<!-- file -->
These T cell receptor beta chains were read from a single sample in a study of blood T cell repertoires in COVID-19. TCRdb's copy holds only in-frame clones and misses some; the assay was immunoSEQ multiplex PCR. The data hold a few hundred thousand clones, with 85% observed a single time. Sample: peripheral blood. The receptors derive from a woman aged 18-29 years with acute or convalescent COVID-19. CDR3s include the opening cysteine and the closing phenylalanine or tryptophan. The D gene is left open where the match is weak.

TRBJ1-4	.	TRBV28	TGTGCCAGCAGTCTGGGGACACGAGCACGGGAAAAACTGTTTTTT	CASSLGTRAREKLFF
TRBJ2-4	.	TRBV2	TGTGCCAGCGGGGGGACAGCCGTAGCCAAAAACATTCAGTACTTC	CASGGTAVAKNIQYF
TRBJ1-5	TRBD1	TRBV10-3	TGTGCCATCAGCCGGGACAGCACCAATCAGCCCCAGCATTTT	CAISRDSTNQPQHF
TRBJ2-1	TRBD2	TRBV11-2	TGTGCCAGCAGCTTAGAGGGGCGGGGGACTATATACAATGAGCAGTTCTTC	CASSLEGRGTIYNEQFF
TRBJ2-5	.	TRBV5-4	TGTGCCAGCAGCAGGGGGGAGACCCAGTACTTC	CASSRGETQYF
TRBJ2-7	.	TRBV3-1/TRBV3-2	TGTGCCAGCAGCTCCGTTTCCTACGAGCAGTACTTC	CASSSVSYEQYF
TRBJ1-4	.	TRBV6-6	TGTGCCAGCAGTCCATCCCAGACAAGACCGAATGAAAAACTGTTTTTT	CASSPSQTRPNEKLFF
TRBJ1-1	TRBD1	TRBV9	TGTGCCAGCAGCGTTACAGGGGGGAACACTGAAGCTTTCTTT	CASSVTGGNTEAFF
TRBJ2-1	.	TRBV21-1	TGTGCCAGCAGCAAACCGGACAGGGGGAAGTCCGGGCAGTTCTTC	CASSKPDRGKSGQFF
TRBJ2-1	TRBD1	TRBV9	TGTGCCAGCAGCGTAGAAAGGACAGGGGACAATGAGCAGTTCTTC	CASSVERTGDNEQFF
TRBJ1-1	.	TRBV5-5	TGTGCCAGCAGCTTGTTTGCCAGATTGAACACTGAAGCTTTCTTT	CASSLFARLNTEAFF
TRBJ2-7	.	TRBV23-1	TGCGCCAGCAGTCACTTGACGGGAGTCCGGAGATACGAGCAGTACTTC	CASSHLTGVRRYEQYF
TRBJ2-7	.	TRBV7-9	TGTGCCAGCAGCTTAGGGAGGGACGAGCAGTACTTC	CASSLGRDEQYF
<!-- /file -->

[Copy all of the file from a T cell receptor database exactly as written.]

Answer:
These T cell receptor beta chains were read from a single sample in a study of blood T cell repertoires in COVID-19. TCRdb's copy holds only in-frame clones and misses some; the assay was immunoSEQ multiplex PCR. The data hold a few hundred thousand clones, with 85% observed a single time. Sample: peripheral blood. The receptors derive from a woman aged 18-29 years with acute or convalescent COVID-19. CDR3s include the opening cysteine and the closing phenylalanine or tryptophan. The D gene is left open where the match is weak.

TRBJ1-4	.	TRBV28	TGTGCCAGCAGTCTGGGGACACGAGCACGGGAAAAACTGTTTTTT	CASSLGTRAREKLFF
TRBJ2-4	.	TRBV2	TGTGCCAGCGGGGGGACAGCCGTAGCCAAAAACATTCAGTACTTC	CASGGTAVAKNIQYF
TRBJ1-5	TRBD1	TRBV10-3	TGTGCCATCAGCCGGGACAGCACCAATCAGCCCCAGCATTTT	CAISRDSTNQPQHF
TRBJ2-1	TRBD2	TRBV11-2	TGTGCCAGCAGCTTAGAGGGGCGGGGGACTATATACAATGAGCAGTTCTTC	CASSLEGRGTIYNEQFF
TRBJ2-5	.	TRBV5-4	TGTGCCAGCAGCAGGGGGGAGACCCAGTACTTC	CASSRGETQYF
TRBJ2-7	.	TRBV3-1/TRBV3-2	TGTGCCAGCAGCTCCGTTTCCTACGAGCAGTACTTC	CASSSVSYEQYF
TRBJ1-4	.	TRBV6-6	TGTGCCAGCAGTCCATCCCAGACAAGACCGAATGAAAAACTGTTTTTT	CASSPSQTRPNEKLFF
TRBJ1-1	TRBD1	TRBV9	TGTGCCAGCAGCGTTACAGGGGGGAACACTGAAGCTTTCTTT	CASSVTGGNTEAFF
TRBJ2-1	.	TRBV21-1	TGTGCCAGCAGCAAACCGGACAGGGGGAAGTCCGGGCAGTTCTTC	CASSKPDRGKSGQFF
TRBJ2-1	TRBD1	TRBV9	TGTGCCAGCAGCGTAGAAAGGACAGGGGACAATGAGCAGTTCTTC	CASSVERTGDNEQFF
TRBJ1-1	.	TRBV5-5	TGTGCCAGCAGCTTGTTTGCCAGATTGAACACTGAAGCTTTCTTT	CASSLFARLNTEAFF
TRBJ2-7	.	TRBV23-1	TGCGCCAGCAGTCACTTGACGGGAGTCCGGAGATACGAGCAGTACTTC	CASSHLTGVRRYEQYF
TRBJ2-7	.	TRBV7-9	TGTGCCAGCAGCTTAGGGAGGGACGAGCAGTACTTC	CASSLGRDEQYF